We flew on and spotted the Pibor River snaking its way through the bush. Barker guided the Porter north along the river until the Pibor Post settlement came into view. The map showed a small airfield in addition to the military post. We turned early to avoid visual detection by Sudanese authorities.
Barker flew by dead reckoning with no navigational aids, the maps old and sometimes unreliable. The bush offered few identifiable landmarks, just trees, dry washes, and the occasional rock outcrop. Navigation was by necessity a matter of time and distance on a constant heading. Santini calculated and plotted a vector towards the northeast. Barker banked the Porter to the right and followed the new course over endless bush.
Forty-five minutes later, a red dust column rose from the plain. Barker said, "Must be the Sudanese Army detachment." From 2,000 feet above, three open trucks and two smaller jeep-like vehicles became visible off to our left.
Santini peered through the binoculars. "They number less than fifty men. We're on the right track, should be getting close."
A few kilometers later, Santini said, "Captain, why don't you zigzag a bit to cover more territory, we'll keep a look out, Ross you take the left."
The monotonous landscape passed under us: brown dirt, brown rocks, more brown dirt, almost brown trees, and even more brown dirt. A few miles later, a contrasting flash of color caught my eye. Lost sight of it for a second and then a glimmer appeared.
"Something at ten o'clock … see that open space?"
"Got it," acknowledged Barker and he dipped the nose down for a better view. Soon a small low-wing aircraft with a white paint job came into focus.
"Looks like a Piper Cherokee," said Santini.
"More likely a Marchetti 205," I said. "Remember seeing one in Asmara."
Barker agreed, "Yeah, you may be right. … Ethiopian registration. ET-A… can't make out the last two letters … has to be the one."
I asked, "Wonder what happened? Think they ran out of fuel?
Santini responded, "They should have had plenty fuel, perhaps something else. Take us around again."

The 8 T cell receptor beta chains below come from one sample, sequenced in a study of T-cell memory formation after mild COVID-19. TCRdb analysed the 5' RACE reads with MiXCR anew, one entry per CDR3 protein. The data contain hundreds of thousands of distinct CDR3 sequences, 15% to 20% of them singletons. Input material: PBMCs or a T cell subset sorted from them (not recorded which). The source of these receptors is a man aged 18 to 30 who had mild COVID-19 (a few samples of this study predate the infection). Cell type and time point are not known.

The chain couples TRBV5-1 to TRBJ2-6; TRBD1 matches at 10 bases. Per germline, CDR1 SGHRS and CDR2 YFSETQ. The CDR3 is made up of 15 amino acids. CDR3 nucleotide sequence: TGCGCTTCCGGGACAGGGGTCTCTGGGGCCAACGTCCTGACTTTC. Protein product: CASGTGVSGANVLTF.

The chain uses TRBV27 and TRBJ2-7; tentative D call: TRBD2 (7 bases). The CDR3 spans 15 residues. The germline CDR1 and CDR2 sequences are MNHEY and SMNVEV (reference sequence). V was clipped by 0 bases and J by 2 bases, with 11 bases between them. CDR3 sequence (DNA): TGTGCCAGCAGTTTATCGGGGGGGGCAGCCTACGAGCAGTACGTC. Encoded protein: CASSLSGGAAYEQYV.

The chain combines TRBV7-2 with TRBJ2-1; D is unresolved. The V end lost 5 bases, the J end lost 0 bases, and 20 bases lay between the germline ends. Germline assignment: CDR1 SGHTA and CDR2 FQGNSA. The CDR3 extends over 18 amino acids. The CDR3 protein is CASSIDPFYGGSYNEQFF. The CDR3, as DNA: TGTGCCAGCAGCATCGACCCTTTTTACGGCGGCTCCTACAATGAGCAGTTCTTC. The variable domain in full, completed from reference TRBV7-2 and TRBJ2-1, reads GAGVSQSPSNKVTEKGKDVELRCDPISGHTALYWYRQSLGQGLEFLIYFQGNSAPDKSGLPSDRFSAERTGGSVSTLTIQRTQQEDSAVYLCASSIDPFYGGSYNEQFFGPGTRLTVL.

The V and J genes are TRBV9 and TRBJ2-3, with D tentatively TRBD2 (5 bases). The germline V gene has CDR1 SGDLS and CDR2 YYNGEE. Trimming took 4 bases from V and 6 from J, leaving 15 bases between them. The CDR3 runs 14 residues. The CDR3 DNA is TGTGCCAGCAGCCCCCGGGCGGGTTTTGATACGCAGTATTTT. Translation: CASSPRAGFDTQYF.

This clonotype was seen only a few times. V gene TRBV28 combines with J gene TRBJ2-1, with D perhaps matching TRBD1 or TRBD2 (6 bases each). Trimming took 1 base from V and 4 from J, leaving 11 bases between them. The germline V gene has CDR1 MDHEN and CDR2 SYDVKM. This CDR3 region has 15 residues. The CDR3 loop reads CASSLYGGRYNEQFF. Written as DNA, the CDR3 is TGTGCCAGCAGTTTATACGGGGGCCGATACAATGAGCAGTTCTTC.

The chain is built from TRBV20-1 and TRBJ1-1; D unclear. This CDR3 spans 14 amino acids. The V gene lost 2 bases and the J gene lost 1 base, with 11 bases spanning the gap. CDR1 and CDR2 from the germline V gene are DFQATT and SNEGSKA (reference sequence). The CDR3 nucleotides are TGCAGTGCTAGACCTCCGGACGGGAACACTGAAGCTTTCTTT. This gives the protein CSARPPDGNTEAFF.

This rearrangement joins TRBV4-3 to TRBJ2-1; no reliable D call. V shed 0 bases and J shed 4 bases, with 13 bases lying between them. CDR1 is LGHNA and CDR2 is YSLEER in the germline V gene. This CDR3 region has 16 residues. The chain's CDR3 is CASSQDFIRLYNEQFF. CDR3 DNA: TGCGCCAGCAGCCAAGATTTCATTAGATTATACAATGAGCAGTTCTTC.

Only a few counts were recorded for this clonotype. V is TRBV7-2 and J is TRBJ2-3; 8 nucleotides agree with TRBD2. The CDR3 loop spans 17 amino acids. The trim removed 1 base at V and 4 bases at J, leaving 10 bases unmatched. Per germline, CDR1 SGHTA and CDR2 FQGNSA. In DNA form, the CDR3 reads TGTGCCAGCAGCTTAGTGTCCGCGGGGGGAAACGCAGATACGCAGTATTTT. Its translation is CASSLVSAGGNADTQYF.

Barker circled back and flew low over the landing spot. The small plane sat alone, front wheel strut broken and twisted at an angle under the fuselage. The right wing crumpled from a hard swipe along the ground. Everything else seemed intact and no signs of a fire.
"Don't see them. Do you?" I asked.
"No, I'll make another pass and try to keep the speed down."
"Up ahead at two o’clock," shouted Santini.
Barker climbed, banked, circled around, deployed the flaps, and made a slow speed run towards the downed aircraft. "There, under a tree." Four hundred yards past the crash site at the edge of a clump of trees lay what appeared to be the carcasses of two animals.
We passed the remains and it was clear they had at one time been human. Hyenas, vultures, and everything else had taken their toll. Only the presence of scattered clothing scraps testified to their human origin. We didn't speak, too shocked to comment or speculate. My stomach rolled, I was about to throw up.
Barker pulled up and began to search for a place to land. I stuck my face out the window, desperate for fresh air. A thought occurred to me: Is that the way we're going to end up? I refocused my attention to survival mode and offered a silent prayer: Please let us survive this day.
"Over there, a patch … open ground," said Santini, pointing to what seemed like a clearing about a half mile away. "Can you do it?"
Glanced forward, the spot was small — no, tiny. Is Barker nuts?
Barker flew over the postage stamp sized patch and circled around. Tightened my harness and Santini did the same. Barker lined the Porter up, deployed the flaps, and set the craft down. We bounced once and rolled to a stop with fifty yards to spare.
"I'm impressed," said Santini. "If this was a real mission, I'd recommend you for a DFC." He was talking about the Distinguished Flying Cross. I had noticed back at Huachuca, Santini wore one on his dress blues. Barker didn't respond and took a deep breath.
We taxied to the far edge of the clearing where Barker wheeled the Porter around, ready for a quick take-off. He was preparing to shut down the engine when a dozen armed men popped out of a clump of trees a hundred yards away.
Author's Note: In 1974, I flew out of Syangboche Airport in Nepal after a month-long trek to the base of Mt. Everest. The pilot of the Pilatus Porter was Emil Wick, a legendary Swiss glacier pilot. The Porter will also be featured in my next book, The Iranian Intercept. Sign up now and I will let you know when it is published.